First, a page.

Toddler Language Development - Warning Signs of a Delay

Questions to Ask Yourself Before You Start to Worry

Mother holding baby while doctor checks her ears
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In the area of language development, timelines are helpful, but overall, it's important to consider whether or not your child is effective at communicating rather than focus on a set number of words in her vocabulary or a date on a calendar.

If you're experiencing difficulty understanding or communicating with your toddler and are starting to worry if there might be a problem, ask yourself the following questions.

If you answer No to any of these questions on this page, speak with your child's health care provider, teacher or contact an early intervention program for further testing and diagnosis.

Does she make any attempt to speak?
By 12 months of age, your toddler should be attempting to communicate verbally with you. Grunts and partial words (like ba-ba for bottle) do count.

Does she seem interested in other people and is she aware of the presence of others?
When at home and other people enter or leave the room, your child should notice and react. Reactions could include smiling when seeing a familiar person, crying when you leave or trying to follow you as you exit a room. She should be interested in what other people are doing, for instance if someone is eating, reading a book or playing with a toy nearby.

Does she use new words with increasing regularity?
Once your toddler starts trying to use words, you should see steady progress in her language development.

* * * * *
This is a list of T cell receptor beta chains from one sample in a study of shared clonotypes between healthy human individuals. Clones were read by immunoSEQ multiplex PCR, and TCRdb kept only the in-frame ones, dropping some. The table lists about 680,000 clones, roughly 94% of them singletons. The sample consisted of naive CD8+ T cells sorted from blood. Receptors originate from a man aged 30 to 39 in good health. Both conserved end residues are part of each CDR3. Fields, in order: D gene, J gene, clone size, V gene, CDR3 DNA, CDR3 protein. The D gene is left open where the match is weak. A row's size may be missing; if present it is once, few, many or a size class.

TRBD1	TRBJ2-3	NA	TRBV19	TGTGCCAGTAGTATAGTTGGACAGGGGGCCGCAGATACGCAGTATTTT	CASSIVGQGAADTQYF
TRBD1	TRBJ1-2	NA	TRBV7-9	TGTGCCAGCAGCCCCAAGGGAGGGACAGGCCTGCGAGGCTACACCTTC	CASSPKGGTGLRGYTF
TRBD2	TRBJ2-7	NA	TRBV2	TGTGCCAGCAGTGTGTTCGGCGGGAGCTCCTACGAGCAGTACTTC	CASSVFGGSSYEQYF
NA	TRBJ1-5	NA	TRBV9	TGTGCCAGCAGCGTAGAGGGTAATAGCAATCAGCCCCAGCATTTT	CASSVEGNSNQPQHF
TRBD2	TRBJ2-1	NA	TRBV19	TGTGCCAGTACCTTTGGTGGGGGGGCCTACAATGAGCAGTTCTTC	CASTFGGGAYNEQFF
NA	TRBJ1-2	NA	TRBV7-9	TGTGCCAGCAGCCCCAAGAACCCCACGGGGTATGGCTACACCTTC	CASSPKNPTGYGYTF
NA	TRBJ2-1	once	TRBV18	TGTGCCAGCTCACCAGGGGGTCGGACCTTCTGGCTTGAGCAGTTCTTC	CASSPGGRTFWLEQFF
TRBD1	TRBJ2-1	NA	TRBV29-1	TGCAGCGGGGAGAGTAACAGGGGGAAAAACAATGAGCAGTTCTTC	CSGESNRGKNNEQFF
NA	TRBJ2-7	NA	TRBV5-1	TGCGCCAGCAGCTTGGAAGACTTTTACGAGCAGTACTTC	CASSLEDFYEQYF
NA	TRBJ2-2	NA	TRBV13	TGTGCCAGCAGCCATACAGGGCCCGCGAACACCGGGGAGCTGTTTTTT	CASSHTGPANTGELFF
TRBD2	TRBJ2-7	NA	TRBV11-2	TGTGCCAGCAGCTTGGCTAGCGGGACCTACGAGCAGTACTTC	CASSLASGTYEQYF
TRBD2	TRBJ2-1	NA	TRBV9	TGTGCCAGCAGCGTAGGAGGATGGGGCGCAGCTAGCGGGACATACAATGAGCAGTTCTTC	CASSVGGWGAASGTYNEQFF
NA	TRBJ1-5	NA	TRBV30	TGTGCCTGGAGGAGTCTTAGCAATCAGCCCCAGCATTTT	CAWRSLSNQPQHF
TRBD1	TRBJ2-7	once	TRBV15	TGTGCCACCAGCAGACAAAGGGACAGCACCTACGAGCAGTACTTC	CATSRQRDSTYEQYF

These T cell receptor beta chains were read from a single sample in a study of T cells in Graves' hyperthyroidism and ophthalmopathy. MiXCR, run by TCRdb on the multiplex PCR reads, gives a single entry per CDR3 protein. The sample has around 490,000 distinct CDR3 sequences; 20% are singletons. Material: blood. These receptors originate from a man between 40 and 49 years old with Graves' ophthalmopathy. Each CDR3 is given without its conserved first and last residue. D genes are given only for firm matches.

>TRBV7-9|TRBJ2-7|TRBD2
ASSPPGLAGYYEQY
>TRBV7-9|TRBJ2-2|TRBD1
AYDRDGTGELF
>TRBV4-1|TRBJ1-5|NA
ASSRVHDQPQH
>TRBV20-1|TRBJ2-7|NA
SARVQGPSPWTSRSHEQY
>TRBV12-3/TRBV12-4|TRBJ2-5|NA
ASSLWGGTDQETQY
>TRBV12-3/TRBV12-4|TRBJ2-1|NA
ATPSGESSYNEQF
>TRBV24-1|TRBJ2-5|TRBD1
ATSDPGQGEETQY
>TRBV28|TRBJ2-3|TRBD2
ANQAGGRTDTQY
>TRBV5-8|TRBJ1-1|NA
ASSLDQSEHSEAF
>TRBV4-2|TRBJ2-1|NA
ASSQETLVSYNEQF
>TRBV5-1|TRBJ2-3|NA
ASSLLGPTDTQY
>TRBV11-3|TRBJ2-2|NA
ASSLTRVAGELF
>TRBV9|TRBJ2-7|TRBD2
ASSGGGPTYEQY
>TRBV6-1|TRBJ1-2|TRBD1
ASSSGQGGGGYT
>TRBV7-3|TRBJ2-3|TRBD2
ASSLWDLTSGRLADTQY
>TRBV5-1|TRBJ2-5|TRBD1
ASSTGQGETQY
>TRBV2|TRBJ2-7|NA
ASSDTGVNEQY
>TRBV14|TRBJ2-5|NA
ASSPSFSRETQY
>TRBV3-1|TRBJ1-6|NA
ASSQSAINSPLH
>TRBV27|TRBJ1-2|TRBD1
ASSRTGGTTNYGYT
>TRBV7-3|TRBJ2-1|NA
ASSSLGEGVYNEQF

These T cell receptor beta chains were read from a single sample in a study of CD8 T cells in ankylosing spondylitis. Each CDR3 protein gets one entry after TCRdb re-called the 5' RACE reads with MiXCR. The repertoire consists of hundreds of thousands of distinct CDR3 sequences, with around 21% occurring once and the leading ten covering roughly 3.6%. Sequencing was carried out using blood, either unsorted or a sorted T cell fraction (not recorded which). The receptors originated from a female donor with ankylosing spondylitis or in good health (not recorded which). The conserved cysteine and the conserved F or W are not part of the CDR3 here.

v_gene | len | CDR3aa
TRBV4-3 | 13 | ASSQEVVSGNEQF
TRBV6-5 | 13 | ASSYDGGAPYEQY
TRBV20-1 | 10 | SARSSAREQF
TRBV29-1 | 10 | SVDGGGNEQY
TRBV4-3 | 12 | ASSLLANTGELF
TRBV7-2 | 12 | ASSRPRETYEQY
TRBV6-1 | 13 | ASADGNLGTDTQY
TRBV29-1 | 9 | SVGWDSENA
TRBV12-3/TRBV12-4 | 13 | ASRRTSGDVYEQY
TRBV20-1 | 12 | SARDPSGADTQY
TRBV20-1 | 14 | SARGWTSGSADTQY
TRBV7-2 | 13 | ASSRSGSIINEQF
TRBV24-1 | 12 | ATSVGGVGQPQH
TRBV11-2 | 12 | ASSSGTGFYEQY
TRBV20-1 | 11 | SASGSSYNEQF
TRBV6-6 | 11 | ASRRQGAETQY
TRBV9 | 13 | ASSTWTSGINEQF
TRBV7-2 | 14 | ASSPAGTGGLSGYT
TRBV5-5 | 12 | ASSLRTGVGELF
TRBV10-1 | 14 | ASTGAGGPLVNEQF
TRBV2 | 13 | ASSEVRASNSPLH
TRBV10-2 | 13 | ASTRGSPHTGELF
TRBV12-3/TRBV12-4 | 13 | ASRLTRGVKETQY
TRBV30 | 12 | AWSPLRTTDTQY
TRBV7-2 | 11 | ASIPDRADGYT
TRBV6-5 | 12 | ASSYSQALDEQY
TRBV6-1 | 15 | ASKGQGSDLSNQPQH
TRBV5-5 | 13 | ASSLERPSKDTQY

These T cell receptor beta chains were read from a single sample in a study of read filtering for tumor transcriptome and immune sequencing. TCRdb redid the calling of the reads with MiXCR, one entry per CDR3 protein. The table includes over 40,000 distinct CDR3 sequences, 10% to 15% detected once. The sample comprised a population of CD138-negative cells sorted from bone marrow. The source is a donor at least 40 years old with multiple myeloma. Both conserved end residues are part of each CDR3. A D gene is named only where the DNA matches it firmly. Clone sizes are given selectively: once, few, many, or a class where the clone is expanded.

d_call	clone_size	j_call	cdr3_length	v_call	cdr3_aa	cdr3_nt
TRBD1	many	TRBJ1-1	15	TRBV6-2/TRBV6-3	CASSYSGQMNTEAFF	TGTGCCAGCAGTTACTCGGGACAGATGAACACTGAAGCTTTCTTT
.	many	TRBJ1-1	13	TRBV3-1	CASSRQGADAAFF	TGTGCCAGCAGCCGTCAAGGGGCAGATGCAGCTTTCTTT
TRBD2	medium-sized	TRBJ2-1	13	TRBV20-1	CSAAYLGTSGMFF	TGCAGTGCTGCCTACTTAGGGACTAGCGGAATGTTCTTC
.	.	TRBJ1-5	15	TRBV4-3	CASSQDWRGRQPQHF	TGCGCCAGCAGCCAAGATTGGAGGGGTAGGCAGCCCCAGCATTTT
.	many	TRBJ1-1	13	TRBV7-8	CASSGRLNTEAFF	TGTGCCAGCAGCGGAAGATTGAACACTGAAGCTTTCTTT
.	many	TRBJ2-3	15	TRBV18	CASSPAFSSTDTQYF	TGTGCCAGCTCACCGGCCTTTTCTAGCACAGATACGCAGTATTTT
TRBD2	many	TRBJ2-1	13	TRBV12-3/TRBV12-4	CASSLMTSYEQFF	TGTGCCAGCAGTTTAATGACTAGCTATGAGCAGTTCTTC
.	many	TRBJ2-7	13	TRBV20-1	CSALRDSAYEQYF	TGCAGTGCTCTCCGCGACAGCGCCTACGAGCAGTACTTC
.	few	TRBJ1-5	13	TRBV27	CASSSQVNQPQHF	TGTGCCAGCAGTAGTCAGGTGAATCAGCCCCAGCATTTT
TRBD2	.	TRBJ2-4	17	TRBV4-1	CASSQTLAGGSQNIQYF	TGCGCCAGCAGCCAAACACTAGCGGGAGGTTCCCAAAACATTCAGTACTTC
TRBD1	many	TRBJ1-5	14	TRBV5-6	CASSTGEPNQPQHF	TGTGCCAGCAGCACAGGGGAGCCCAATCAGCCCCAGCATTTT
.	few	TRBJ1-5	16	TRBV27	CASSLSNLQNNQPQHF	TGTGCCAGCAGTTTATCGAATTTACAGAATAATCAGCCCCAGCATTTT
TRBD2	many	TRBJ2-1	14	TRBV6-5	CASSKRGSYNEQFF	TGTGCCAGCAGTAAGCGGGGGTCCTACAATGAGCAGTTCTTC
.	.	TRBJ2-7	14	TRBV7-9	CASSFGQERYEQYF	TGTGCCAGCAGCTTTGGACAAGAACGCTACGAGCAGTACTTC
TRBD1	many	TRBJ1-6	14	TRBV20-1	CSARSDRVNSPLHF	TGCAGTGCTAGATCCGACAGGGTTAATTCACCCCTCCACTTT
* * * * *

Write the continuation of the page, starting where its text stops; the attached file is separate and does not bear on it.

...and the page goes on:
Once words are in her vocabulary they should stay there and there should be an increase in words from that point forward. Be concerned if your child's vocabulary seems stagnant for more than a few months or if she used to have a word for something and that word has now vanished.

Does she react when music is played?
Most toddlers show some sort of reaction to music.

If your child is clapping her hands, swaying or attempting to dance, shaking her head, humming or attempting to sing, then don't be concerned. If she doesn't do these things, there could be a problem.

Are her sounds similar to the sounds others around her make?
While everyone's voice will have unique characteristics, your toddler's speech patterns should reflect what she hears around her. Her long a may be drawn out or show a bit of twang if you're from the South, for example, and that's perfectly normal. Her long a or any of her vowel sounds should not sound consistently off or inaccurate to your ears, though.

Does she consistently pronounce consonants correctly?
If her vowel sounds sound pretty normal to you but she has her own way of saying certain words that don't seem to improve over time, that can be grounds for concern. Examples of this include frequently leaving off the beginning or ending consonants or always replacing a t for a c sound.

Does she know and respond to her name?
When you say your child's name, she should turn her head toward you or look directly at you.

Babies as young as 4 months can do this. Be concerned if it hasn't happened by your child's first birthday.

Does she use more words than gestures?
Unless a primary caregiver communicates using signs, your child's sole method of communicating with your should not be with gestures. In addition, if you are using baby signs, then those signs should be recognizable and distinct versus simply pointing or waving. By about 2 years of age, she should have transitioned into using more words than gestures.

Do others seem to understand her?